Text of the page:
District Attorney's Office spokesperson Erica Derryck would say nothing on the record about the appointment other than that it's the mayor's decision to make. But former D.A. Office spokesperson Debbie Mesloh noted that Harris has outlined the qualities she is seeking.

"Kamala has mentioned publicly that she is looking for someone with integrity who understands how the office works and will take over in such a way that allows people to continue their work," Mesloh said. "That may sound like small potatoes, but it's a big deal given how many folks work in the D.A.'s Office."

Public Defender Jeff Adachi told us he finds it interesting that neither Harris nor Newsom has issued an endorsement in favor of anyone. "The silence is deafening," Adachi said, "But what's absolutely missing is a process to select a new district attorney. The D.A's job involves major responsibilities in terms of running and managing a large law office, so I think there should be some kind of process."

Comments

There is an outstanding candidate not mentioned here: Wade Chow, one of Harris's current Managing Attorneys.

He has been as loyal and dedicated to the office and to the city of San Francisco as they come, working hard for 14 years handling the toughest cases. If Mr. Chow is given proper consideration, city leaders and ultimately the voters will recognize that he's a hit on every one of the qualifications set forth in this article by Harris, Hallinan, Fazio, and Adachi.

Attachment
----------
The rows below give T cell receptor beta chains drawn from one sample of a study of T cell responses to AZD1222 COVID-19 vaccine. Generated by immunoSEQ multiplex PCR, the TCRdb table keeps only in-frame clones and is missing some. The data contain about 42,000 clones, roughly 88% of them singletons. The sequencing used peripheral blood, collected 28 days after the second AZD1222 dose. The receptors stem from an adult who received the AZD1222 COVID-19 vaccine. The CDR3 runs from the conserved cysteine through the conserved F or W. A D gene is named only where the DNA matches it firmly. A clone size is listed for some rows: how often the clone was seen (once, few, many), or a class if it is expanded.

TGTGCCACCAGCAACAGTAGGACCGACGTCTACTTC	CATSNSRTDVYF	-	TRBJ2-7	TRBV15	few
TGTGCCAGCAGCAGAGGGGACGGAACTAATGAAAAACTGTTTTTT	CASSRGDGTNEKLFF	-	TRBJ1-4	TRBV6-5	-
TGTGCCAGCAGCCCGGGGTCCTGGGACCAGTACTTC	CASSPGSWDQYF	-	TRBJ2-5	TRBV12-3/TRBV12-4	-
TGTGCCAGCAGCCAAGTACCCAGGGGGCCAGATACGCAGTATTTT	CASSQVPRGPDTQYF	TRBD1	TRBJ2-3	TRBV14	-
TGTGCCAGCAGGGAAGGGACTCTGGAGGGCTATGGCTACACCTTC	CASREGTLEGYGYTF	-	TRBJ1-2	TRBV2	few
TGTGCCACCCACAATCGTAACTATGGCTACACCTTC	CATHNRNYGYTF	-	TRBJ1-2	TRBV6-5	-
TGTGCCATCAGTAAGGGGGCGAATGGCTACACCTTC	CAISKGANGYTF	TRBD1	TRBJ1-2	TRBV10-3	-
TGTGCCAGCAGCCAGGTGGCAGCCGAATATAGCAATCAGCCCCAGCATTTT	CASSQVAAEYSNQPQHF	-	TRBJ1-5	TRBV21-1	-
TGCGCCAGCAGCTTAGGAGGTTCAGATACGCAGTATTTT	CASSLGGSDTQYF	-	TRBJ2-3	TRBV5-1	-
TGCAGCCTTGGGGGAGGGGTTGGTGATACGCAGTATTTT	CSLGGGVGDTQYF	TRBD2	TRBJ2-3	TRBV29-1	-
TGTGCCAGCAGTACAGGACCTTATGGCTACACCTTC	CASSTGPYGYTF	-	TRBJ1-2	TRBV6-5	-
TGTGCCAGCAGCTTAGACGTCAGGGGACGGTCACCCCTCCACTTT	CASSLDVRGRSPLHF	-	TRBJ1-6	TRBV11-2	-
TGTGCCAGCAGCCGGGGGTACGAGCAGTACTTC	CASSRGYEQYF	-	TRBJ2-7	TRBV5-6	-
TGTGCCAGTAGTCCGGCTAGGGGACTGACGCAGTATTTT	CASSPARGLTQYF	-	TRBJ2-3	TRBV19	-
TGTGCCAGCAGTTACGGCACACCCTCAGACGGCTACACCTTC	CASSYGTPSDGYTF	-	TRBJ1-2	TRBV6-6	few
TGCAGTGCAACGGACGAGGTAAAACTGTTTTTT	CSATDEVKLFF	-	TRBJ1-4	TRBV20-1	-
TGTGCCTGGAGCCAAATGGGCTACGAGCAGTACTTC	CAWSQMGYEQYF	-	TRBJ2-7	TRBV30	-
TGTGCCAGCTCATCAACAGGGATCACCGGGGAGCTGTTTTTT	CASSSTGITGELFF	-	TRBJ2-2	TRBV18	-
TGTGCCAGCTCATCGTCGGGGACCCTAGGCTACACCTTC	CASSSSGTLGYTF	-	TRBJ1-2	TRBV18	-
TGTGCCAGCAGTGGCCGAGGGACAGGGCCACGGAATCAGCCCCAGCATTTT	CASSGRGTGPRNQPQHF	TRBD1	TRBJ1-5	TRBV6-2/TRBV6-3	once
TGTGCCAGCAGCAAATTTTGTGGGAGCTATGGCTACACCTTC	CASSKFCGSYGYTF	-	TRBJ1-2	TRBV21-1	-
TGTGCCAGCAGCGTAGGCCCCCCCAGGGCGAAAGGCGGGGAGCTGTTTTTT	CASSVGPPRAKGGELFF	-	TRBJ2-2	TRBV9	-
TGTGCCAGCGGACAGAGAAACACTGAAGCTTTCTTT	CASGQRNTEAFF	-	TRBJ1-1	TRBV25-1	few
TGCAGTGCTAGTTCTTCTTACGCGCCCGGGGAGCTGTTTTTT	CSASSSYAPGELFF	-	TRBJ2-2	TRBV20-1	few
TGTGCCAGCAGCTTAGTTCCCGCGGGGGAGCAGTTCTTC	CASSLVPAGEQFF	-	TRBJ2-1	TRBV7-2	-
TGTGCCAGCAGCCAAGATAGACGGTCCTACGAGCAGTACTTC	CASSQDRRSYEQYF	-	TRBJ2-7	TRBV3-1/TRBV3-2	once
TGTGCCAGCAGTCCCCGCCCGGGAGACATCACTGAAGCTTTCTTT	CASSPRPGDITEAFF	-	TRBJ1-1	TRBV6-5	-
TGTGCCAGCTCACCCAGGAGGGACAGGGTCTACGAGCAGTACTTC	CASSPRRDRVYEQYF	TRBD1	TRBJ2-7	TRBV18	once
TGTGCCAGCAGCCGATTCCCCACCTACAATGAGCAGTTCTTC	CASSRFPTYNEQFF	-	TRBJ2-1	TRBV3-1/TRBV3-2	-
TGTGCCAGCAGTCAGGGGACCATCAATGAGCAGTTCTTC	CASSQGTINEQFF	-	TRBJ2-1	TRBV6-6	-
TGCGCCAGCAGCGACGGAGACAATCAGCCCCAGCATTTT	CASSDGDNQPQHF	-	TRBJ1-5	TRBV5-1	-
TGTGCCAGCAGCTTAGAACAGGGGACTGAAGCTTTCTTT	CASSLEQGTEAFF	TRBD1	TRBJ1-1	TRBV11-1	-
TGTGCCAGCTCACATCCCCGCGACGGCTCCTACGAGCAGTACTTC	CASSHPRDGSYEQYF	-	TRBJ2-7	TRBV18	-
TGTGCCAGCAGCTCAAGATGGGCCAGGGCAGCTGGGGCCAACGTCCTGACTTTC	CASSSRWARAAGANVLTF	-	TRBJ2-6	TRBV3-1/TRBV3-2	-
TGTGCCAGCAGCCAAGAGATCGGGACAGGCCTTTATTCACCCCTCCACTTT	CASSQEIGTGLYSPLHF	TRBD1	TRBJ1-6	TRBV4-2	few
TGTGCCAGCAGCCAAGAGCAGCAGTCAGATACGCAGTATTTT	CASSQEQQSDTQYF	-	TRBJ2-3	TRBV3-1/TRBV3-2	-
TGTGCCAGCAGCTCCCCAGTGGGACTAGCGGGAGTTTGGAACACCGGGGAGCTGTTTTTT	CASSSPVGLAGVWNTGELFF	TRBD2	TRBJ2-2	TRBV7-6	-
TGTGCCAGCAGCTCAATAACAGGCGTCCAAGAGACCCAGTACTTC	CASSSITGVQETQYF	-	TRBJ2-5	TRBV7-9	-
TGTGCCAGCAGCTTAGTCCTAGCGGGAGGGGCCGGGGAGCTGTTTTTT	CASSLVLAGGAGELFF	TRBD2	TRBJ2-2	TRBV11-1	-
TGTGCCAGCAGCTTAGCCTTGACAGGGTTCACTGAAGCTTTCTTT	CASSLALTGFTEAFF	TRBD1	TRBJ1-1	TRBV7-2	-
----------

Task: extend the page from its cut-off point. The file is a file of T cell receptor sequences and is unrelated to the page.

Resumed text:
And if diversity is a concern, why not an Asian-American District Attorney in a city that has been close to 1/3 Asian-American for many many years? To have a Chinese-American follow on the heels of an African-American would as District Attorney would reinforce the great diversity that San Francisco represents.

And if political viability is a factor, rest assured that Mr. Chow has supporters and advocates in high places. He can win convincingly in November especially once the people and voters of San Francisco get to know him better, learn his story and have a chance to appreciate all the years of hard work he's put in on their behalf.

At the end of the day, especially with a transition period until the voters get to decide, who better to serve as chief prosecutor than someone from within who has the most experience with the toughest cases? It would send a great message to the younger prosecutors in the office that years of service counts for a lot. And, perhaps most important, the people of San Francisco would be in the most experienced hands until the voters get to choose in November.

Posted by Guest on Dec. 22, 2010 @ 10:54 am

I've met Mr. Henderson and found him to be a strong advocate for justice. Looks like Kamala has found a worthy successor in Paul Henderson.

Posted by Guest on Dec. 22, 2010 @ 2:17 pm

I've met Mr. Henderson and found him to be a strong advocate for justice. It looks like Kamala has found a worthy successor in Paul Henderson.